Does your cat like to scratch? Of course they do!
Cats naturally scratch objects to shorten and condition their claws, to mark their territory and to stretch.
Most cats that have access to an outdoor area will find their preferred scratching areas outside on a tree or fence. On the other hand, indoor cats need to find something to scratch, so if a substitute is not available, that will most likely be your new sofa!
How can I teach my cat to use a scratching post?
Cats and kittens like to scratch in prominent areas to mark them, so place the scratching post or pad in these areas until the behaviour is established, and then you can move it to somewhere less obvious.
Indoor cats often need more than one spot to scratch and cats have varying preferences for the material they like to scratch – some cats like cardboard, others may prefer a tightly woven fleecy material, or a more loosely woven material like hessian or sisal where the claws can hook and tear during scratching.
Most posts are upright and need to be taller than your cat in full extension, although some are wall or door-mounted. Providing a play area incorporating the post will encourage your cat as well – there are many play centre-type structures or “cat trees” with dangling toys, toys on springs and even multi-layered cubby holes. Scratching pads take up less space, but ensure that your cat still has plenty of room to stretch.
Use positive reinforcement in the form of food treats, praise, or a cuddle when your kitten or cat uses the post or pad or plays with the toys on the cat tree. Food treats are only effective if your cat is hungry, so they work best if you have specific mealtimes so you can train and reward your kitten or cat before its next meal. Use a food that your cat doesn’t normally receive, such as dried fish or Vegemite, so that it associates its behaviour with a good experience.
What if I still have problems?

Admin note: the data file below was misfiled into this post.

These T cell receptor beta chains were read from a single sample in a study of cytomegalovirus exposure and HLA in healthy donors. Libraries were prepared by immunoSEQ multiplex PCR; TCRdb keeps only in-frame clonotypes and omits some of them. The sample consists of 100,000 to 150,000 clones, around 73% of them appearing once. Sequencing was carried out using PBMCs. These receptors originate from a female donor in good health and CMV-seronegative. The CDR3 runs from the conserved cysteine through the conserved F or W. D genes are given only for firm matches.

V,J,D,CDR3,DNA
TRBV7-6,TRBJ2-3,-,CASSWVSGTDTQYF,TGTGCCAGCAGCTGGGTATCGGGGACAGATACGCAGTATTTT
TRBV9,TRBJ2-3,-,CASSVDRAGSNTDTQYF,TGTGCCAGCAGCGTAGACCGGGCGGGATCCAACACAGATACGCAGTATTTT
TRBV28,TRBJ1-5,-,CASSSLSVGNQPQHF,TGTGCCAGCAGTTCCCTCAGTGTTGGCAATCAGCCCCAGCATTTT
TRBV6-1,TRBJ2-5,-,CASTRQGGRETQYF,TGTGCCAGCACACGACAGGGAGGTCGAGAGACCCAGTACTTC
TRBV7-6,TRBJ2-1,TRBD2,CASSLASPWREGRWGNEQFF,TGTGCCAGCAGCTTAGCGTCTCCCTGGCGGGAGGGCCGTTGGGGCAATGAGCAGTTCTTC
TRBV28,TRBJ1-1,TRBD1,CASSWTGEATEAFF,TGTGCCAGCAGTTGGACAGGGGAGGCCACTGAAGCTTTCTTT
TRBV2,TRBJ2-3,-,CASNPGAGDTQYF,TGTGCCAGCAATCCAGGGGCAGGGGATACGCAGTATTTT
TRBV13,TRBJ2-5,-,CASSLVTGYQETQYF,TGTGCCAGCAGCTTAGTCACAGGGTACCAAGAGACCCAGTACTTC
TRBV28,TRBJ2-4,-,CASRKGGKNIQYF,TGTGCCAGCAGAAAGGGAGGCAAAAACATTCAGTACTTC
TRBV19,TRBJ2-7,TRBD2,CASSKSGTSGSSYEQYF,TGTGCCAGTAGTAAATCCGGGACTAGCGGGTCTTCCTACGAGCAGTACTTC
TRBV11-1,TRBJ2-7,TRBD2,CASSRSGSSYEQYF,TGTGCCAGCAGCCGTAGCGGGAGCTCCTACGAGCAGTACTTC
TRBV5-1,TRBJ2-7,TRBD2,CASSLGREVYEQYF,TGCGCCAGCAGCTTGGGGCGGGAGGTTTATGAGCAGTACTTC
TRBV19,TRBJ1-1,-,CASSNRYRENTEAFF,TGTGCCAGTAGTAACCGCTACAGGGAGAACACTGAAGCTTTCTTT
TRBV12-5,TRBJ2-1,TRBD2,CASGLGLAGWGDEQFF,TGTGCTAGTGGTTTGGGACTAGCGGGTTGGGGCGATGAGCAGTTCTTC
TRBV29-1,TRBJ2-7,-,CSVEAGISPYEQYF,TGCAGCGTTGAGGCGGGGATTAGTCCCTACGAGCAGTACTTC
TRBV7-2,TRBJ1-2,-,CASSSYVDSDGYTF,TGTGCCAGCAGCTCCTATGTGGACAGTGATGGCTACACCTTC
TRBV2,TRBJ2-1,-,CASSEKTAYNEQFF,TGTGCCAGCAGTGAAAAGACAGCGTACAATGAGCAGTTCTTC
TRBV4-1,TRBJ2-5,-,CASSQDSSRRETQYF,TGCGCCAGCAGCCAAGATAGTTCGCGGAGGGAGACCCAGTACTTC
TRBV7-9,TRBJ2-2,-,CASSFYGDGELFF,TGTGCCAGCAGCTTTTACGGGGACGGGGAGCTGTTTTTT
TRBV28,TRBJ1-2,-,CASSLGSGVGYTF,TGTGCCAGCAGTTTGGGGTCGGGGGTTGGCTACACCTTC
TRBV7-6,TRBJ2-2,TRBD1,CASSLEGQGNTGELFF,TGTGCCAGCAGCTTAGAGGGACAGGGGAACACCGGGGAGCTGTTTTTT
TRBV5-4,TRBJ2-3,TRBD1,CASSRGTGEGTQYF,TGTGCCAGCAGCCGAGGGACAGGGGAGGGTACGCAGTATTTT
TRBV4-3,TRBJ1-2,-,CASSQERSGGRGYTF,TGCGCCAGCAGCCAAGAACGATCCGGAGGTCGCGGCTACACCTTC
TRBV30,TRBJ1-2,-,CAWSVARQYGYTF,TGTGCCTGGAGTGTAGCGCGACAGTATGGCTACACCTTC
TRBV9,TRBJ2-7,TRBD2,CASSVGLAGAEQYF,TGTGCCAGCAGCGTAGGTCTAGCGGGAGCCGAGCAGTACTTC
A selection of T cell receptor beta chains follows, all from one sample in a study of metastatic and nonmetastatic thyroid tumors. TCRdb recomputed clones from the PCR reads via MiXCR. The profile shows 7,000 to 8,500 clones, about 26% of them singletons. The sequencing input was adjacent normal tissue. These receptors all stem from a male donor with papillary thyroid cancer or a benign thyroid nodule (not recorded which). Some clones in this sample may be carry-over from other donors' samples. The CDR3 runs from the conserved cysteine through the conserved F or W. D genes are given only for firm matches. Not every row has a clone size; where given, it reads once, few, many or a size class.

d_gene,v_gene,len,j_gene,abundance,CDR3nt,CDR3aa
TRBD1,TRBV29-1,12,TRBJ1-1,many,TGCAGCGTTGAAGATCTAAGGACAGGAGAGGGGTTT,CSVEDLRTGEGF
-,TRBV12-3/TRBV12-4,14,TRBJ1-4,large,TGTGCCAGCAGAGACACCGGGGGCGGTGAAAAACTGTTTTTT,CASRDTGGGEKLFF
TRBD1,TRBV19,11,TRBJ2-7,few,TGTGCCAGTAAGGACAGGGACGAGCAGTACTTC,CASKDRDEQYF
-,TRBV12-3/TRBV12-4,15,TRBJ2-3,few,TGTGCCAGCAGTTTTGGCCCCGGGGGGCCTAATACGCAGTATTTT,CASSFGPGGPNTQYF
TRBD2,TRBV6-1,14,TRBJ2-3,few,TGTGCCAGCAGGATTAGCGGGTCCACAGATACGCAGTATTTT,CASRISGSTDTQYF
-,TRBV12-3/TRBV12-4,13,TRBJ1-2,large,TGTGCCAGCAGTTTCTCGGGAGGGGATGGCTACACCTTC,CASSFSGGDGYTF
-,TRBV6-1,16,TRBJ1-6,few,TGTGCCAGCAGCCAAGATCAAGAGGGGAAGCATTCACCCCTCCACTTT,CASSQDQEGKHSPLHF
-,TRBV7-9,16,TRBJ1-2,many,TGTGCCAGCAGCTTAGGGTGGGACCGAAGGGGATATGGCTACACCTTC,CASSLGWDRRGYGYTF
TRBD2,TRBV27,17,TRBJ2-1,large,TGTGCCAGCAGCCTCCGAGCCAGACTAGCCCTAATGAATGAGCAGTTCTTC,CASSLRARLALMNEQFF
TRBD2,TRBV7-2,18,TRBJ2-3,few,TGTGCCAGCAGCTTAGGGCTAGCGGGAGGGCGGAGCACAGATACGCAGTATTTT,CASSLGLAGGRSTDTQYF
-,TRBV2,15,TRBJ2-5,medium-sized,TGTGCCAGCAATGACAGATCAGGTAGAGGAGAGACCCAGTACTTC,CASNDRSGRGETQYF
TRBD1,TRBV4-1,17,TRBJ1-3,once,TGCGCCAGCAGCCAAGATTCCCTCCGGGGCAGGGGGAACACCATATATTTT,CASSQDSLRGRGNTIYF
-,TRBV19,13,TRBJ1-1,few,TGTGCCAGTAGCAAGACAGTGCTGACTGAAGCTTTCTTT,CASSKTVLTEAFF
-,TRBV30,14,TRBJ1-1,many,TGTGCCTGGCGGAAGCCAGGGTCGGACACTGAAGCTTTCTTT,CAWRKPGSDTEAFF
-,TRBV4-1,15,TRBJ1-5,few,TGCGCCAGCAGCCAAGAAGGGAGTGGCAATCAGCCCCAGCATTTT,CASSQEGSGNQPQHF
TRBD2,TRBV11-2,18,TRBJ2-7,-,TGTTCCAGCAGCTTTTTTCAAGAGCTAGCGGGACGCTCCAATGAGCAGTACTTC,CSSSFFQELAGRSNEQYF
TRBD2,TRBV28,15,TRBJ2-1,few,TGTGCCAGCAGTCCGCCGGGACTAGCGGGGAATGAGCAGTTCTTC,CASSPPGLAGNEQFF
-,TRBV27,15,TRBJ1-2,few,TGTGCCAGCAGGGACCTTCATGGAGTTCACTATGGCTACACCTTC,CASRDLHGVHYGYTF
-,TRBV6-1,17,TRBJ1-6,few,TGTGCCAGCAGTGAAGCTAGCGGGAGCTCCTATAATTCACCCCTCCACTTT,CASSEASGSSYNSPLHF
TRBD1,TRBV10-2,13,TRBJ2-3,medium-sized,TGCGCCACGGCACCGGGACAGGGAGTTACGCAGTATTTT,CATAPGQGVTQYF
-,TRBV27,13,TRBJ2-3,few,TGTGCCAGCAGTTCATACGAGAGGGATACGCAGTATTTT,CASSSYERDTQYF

If your cat continues to prefer the sofa to its fancy new post, pad or play centre, you may need to limit its exposure to the areas it is scratching in and discourage the behaviour by covering the area with aluminium foil or double-sided sticky tape.
Never punish your cat for scratching, as this will only cause fear or aggression towards you and other members of the household. At best, the cat will only learn to stop the scratching while you are around.
What about declawing?
Declawing involves the surgical removal of the front feet claws by amputating the last section of bone at the end of the feet. It is actively discouraged in Australia and is regulated by legislation at the state level.
The AVA (Australian Veterinary Association) position on declawing is that it “not only [does] not benefit the health and welfare of the animal but may actually be detrimental…. [this procedure is] painful, and the consequences of the procedure may adversely affect the animal’s health and welfare”.
If you feel you are out of options for preventing your cat’s scratching, speak to your veterinarian or local animal behaviourist. They will be able to assess your pet’s environment and situation and provide you with tailored advice and strategies to address the problem behaviour.
By Provet Resident Vet
Contributors: Dr Julia Adams BVSc, Dr Rebecca Bragg BVSc